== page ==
By substituting metal-coated silicon for the sapphire-coated substrates used to make white light LEDs, researchers at Purdue University have found a way to reduce the cost of the devices, making them more practical for general lighting applications. The Purdue researchers have developed a technique to create LEDs on low-cost, metal-coated silicon wafers.
Incandescent lamps are about 10 percent efficient, meaning they convert 10 percent of electricity into light and 90 percent into heat. Their significantly better heating than lighting performance was long accepted as an unwanted but necessary byproduct of electric light. White LEDs offer efficiency ranging from 47 to 64 percent, but at a high cost: the LED lights now on the market cost about $100.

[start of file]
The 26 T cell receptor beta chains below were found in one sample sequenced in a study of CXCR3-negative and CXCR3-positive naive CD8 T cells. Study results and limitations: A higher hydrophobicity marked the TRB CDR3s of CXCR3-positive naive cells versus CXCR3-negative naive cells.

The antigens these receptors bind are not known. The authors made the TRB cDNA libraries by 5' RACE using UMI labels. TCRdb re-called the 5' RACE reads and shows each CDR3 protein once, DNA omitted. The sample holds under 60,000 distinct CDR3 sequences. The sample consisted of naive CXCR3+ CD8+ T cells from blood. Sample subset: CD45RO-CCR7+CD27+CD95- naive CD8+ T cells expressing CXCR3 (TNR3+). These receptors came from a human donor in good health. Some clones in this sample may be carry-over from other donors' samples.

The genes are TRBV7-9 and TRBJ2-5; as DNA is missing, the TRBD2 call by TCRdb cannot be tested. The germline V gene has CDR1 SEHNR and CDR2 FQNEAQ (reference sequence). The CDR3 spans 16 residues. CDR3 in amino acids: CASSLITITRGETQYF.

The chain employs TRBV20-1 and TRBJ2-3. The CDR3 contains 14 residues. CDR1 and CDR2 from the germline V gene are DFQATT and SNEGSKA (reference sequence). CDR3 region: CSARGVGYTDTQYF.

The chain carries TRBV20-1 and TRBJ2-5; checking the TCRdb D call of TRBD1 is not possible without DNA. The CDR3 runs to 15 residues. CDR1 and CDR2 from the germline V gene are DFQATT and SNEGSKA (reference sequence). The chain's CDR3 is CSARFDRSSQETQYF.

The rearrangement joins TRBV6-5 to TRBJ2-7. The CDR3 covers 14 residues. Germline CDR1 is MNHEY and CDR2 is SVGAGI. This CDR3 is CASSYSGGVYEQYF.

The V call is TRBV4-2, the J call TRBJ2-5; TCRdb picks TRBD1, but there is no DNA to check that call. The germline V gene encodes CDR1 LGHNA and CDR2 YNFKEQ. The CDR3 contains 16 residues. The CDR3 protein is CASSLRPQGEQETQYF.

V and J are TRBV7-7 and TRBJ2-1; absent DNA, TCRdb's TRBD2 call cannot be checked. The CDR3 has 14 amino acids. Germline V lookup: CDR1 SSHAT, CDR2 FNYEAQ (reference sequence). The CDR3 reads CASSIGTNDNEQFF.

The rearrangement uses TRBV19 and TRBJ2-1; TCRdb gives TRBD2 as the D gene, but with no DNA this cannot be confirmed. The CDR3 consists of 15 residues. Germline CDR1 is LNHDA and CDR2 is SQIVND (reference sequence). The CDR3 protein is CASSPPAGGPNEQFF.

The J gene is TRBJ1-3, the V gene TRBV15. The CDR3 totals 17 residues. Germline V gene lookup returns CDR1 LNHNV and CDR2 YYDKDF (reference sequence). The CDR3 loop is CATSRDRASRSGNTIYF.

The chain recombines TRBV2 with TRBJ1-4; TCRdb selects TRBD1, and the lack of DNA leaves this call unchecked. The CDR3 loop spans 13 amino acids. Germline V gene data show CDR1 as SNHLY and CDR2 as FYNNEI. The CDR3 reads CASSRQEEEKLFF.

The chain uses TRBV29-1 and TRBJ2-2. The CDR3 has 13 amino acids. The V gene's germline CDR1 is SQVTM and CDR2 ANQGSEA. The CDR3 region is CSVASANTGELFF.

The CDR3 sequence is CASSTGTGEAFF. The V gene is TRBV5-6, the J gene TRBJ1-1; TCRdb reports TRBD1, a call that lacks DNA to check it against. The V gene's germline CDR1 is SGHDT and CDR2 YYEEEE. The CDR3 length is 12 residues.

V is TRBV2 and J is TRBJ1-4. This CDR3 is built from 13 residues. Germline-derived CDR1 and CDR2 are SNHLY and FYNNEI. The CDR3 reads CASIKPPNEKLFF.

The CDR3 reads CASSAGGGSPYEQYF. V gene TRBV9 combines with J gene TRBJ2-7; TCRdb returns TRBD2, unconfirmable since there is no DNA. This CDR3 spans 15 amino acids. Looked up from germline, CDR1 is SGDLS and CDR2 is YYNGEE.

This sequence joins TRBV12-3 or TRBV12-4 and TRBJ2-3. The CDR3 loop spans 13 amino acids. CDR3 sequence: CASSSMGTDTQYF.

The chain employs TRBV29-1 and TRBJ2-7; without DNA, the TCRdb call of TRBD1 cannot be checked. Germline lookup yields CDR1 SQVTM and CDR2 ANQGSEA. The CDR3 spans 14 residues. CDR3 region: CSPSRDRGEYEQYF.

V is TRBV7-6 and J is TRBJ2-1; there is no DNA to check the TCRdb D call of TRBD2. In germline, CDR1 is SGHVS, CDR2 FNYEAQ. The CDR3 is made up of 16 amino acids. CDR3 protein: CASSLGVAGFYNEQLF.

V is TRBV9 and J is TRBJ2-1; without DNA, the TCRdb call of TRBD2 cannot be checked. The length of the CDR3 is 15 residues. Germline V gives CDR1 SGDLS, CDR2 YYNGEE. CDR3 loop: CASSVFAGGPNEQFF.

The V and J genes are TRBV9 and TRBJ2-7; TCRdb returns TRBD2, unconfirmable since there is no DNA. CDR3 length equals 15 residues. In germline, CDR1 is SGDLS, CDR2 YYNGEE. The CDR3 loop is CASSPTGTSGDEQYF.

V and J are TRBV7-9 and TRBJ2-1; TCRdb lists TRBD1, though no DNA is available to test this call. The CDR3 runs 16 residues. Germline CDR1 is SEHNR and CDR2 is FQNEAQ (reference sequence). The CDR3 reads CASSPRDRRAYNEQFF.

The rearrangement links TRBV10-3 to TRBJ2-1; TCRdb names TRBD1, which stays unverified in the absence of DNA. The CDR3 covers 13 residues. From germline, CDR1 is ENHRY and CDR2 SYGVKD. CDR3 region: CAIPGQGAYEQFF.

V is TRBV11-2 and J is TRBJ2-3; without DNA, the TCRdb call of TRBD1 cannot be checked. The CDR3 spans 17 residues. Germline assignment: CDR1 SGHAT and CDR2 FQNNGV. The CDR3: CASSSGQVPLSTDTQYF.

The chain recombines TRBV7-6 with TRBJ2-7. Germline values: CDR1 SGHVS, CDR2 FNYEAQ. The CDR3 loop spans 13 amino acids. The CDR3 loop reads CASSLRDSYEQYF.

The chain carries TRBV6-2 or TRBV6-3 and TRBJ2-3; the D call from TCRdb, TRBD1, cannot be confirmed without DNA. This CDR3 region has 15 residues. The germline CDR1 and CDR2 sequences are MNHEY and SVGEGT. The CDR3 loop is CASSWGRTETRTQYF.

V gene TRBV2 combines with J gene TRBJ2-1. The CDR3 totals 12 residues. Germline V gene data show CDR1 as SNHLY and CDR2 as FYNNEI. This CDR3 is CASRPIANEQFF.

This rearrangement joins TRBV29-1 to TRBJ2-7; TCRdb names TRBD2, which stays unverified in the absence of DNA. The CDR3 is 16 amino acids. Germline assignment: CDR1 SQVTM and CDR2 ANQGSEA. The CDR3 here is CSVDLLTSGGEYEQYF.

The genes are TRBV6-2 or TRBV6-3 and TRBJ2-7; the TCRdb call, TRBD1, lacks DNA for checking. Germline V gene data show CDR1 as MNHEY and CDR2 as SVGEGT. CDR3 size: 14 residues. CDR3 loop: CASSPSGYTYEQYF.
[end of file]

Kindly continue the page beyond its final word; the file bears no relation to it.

When the cost of a white LED lamp comes down to about $5, LEDs will be in widespread use for general illumination. LEDs are still improving in efficiency. Everything looks favorable for LEDs, except for that initial cost, a problem that is likely to be solved soon.